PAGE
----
I’m back with a new episode of The Indie Corner! There’s some cool stuff here, as well as a more…disappointing release which needs to be discussed.
Drox Operative 2
This game was in early access until late last year, releasing in 1.0 around October. I didn’t get to play much of it until over Christmas, which is the reason I did not cover it during my GOTY series. That’s a shame, because there’s a great game in here and it’s joined my list of ‘games to boot up and romp’ whenever I’m in the mood.
Drox Op is an action space RPG in an ever evolving universe. It’s relatively simple in concept: you don’t seize control of colonies, manage settlements or anything like that. It’s not a 4X title. Instead you play as a mercenary ship adventuring inside a 4X universe, only it’s one you have no control over. The AI plays that game. You’re just the grunt, and it plays pretty damn well for that. Space Diablo is a nice way to describe it. There’s diplomacy and missions you can carry out, tons of upgrades and items, and the movement is just a lot of fun to play. I’ve racked up about 30 hours in my first couple of playthroughs and I’ve only just started to get a handle on how to play it.
It’s a streamlined, well controlled experience. The screen is always filled with action and ships to attack, with plenty of random events. Doing jobs for some factions will lower relations with other factions. Being a mercenary, that’s all good for you, and there’s plenty of ways to assure victory with economic and military options. The way to play it is entirely up to you, and Drox Operative 2’s flexibility is great in that regard. With all the randomization of the world state and different events, every playthrough will be different.
It’s not a perfect experience, of course. The game runs weirdly laggy on a laptop and I saw plenty of frame drops in my experience, and the game itself doesn’t progress too far from its basic loop. Once you’ve played a few hours, it won’t surprise you much further. That doesn’t stop Drox 2 from being a compelling, addictive action RPG that is well worth its modest 20$ price tag.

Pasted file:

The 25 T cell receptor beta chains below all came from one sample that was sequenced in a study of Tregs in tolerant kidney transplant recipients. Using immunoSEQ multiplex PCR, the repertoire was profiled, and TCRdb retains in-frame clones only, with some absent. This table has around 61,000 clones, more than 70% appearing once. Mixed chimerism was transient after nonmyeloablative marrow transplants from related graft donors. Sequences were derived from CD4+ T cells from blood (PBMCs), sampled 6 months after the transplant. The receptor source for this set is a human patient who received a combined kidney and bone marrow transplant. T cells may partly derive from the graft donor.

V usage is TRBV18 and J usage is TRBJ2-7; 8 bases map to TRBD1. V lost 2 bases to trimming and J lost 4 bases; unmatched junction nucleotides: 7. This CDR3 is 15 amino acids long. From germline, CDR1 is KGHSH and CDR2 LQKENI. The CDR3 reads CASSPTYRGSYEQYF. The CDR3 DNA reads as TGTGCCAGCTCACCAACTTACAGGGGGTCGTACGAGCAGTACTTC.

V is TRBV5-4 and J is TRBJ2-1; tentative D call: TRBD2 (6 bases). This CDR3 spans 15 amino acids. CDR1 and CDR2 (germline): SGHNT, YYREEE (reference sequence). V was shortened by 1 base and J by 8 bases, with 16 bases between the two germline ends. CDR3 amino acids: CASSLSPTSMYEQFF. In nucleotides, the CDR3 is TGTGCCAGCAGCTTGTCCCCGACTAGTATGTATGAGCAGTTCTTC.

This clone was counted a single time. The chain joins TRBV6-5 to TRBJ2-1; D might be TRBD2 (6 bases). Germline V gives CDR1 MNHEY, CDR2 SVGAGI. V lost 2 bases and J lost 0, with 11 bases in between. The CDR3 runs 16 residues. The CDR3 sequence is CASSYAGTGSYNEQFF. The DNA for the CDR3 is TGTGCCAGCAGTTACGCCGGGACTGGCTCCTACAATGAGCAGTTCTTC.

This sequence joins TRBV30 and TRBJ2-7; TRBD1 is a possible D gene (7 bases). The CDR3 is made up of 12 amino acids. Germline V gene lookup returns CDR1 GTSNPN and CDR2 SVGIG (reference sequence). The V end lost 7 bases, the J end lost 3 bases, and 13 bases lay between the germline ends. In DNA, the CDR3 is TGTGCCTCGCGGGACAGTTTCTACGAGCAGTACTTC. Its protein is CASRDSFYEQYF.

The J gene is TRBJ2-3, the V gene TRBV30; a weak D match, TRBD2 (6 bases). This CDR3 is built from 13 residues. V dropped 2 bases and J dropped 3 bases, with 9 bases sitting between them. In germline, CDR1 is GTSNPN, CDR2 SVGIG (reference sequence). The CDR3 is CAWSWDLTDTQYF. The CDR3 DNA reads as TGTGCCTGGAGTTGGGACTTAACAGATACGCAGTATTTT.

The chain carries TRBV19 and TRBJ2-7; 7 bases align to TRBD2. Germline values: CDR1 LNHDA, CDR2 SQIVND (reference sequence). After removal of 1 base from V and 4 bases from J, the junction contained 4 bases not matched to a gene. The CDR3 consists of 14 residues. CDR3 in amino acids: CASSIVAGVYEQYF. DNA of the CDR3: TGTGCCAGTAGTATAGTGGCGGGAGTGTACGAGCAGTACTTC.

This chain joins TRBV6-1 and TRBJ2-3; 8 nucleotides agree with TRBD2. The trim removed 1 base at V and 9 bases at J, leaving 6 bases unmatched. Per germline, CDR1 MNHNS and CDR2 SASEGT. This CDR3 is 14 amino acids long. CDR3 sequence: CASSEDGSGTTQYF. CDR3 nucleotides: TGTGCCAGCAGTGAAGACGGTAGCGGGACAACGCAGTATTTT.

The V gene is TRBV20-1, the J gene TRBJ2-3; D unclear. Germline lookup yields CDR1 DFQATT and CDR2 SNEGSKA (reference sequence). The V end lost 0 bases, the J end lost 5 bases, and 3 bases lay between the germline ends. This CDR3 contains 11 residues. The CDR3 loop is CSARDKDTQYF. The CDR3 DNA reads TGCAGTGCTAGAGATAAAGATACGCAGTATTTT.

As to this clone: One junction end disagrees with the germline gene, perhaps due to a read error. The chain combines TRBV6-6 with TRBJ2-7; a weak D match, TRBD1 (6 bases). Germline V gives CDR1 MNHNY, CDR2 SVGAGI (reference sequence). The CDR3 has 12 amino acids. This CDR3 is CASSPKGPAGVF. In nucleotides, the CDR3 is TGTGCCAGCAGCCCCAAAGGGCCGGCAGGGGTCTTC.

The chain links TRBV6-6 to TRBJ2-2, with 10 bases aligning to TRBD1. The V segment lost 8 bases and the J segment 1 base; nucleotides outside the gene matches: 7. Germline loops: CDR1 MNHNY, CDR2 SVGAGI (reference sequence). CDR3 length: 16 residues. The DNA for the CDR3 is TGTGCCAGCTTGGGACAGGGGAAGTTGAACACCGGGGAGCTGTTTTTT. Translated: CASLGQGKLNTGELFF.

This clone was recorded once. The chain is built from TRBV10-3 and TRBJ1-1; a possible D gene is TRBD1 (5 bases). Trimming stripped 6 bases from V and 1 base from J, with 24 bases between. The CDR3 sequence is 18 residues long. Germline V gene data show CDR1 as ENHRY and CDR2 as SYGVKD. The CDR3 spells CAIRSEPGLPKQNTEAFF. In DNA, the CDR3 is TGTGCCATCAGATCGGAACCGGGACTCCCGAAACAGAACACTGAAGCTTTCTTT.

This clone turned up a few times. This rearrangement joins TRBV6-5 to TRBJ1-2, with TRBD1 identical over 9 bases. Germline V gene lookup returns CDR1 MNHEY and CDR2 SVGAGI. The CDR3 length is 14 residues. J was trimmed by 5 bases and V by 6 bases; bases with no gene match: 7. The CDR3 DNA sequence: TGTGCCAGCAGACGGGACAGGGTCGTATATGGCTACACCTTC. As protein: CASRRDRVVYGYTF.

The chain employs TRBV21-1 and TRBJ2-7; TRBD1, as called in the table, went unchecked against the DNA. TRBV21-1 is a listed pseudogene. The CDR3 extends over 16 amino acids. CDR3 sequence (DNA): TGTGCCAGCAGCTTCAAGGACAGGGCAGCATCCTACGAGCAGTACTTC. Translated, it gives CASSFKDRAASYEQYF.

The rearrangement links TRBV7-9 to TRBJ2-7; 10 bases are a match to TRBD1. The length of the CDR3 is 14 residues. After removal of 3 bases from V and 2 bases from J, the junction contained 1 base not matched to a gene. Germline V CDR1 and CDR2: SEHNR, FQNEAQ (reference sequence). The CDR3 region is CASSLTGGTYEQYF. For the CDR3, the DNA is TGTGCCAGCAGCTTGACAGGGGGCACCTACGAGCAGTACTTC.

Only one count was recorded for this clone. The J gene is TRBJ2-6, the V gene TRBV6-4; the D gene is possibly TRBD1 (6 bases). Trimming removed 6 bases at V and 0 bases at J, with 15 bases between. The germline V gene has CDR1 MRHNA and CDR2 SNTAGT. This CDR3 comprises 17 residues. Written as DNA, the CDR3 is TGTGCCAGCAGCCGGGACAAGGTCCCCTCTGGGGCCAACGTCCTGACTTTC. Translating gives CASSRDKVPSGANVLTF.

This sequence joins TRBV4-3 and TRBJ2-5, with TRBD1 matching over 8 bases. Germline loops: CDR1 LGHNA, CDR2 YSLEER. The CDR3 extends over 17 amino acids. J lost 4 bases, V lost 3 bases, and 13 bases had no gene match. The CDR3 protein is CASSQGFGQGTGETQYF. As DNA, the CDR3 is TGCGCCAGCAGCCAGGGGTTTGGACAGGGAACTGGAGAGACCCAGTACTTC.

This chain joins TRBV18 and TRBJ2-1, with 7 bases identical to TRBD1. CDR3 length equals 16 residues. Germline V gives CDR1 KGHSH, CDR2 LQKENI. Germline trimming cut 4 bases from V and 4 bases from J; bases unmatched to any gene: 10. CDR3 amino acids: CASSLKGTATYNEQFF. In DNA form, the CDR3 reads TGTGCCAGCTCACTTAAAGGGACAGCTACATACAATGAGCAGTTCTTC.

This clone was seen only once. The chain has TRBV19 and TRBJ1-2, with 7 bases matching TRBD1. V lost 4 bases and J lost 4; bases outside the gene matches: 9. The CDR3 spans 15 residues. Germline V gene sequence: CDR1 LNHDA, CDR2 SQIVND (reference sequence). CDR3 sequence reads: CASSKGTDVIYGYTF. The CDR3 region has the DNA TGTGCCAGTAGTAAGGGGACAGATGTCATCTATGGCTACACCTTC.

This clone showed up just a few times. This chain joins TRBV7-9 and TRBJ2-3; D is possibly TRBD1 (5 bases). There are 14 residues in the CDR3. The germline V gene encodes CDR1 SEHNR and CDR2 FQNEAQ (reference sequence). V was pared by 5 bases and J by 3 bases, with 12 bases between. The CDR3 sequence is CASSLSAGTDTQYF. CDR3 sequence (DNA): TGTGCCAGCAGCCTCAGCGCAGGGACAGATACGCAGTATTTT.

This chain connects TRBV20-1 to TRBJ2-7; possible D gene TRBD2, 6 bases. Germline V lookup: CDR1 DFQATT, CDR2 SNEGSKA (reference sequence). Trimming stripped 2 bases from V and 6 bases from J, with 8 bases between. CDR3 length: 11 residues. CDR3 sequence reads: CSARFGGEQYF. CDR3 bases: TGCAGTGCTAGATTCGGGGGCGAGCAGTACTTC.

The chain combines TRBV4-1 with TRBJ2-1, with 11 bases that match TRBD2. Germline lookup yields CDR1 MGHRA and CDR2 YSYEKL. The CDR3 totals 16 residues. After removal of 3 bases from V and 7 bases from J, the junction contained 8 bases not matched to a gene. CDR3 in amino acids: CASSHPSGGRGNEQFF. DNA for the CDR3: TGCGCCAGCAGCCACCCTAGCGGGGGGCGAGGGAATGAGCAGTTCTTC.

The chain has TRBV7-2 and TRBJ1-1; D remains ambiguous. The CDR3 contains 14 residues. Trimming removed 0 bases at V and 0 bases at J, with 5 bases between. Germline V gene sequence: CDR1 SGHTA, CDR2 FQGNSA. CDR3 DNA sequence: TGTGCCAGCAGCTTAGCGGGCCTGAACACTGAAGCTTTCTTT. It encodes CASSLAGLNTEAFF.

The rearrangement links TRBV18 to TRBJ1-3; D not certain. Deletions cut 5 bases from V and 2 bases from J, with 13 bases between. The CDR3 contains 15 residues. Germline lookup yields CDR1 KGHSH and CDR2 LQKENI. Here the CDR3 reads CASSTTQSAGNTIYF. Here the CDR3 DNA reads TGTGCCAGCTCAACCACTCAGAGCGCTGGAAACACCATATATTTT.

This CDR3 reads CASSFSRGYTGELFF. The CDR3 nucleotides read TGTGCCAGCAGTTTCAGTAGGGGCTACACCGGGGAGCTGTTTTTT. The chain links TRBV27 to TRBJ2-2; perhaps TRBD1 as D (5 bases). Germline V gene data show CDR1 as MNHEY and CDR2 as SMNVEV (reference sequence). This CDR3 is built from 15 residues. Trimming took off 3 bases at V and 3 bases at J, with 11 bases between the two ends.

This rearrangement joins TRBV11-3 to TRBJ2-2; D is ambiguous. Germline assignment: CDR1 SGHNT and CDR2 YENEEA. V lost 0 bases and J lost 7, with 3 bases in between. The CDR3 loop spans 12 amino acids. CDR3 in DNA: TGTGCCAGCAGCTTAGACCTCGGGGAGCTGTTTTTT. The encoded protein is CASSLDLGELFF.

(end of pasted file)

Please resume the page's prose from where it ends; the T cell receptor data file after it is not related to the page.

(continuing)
Streets of Rogue
I wanted to make a little review on this fantastic gem sooner, but life got in the way. With an open-world sequel in the works, it’s as good a time as any to talk about it.
I love this game. It’s a wonderful, bonkers mix of bullet hell gameplay with mechanics that go deeper than its skin. Streets of Rogue cracked my Top 5 in 2019 when it fully released, and it’s one of the best indie games ever made. That massive resource spreadsheet I’ll be working on? You can bet Streets of Rogue is part of it, and it punches well above its weight class.
The plot? You are part of a rebellion to defeat the corrupt government, all in a cute art style and wrapped with addicting and fast gameplay. It’s tough, deeply enjoyable and there’s a ton of options to play. This is a delicious mix of 2D Deus Ex and Grand Theft Auto, using the art style/gameplay loop of something like Hotline Miami or Nuclear Throne.
You get randomly generated levels to clear with randomized objectives. How you do them is completely up to you. Steal from NPCS, kill everything, hack, free gorillas, there’s a ton of different choices, helped through a diverse cast of characters. There’s little mini missions which provide chicken nuggets which unlock more items for future runs. Yes, it’s a roguelike and there’s tons of these on the market, but it’s one of the most unique and impressive ones on the market.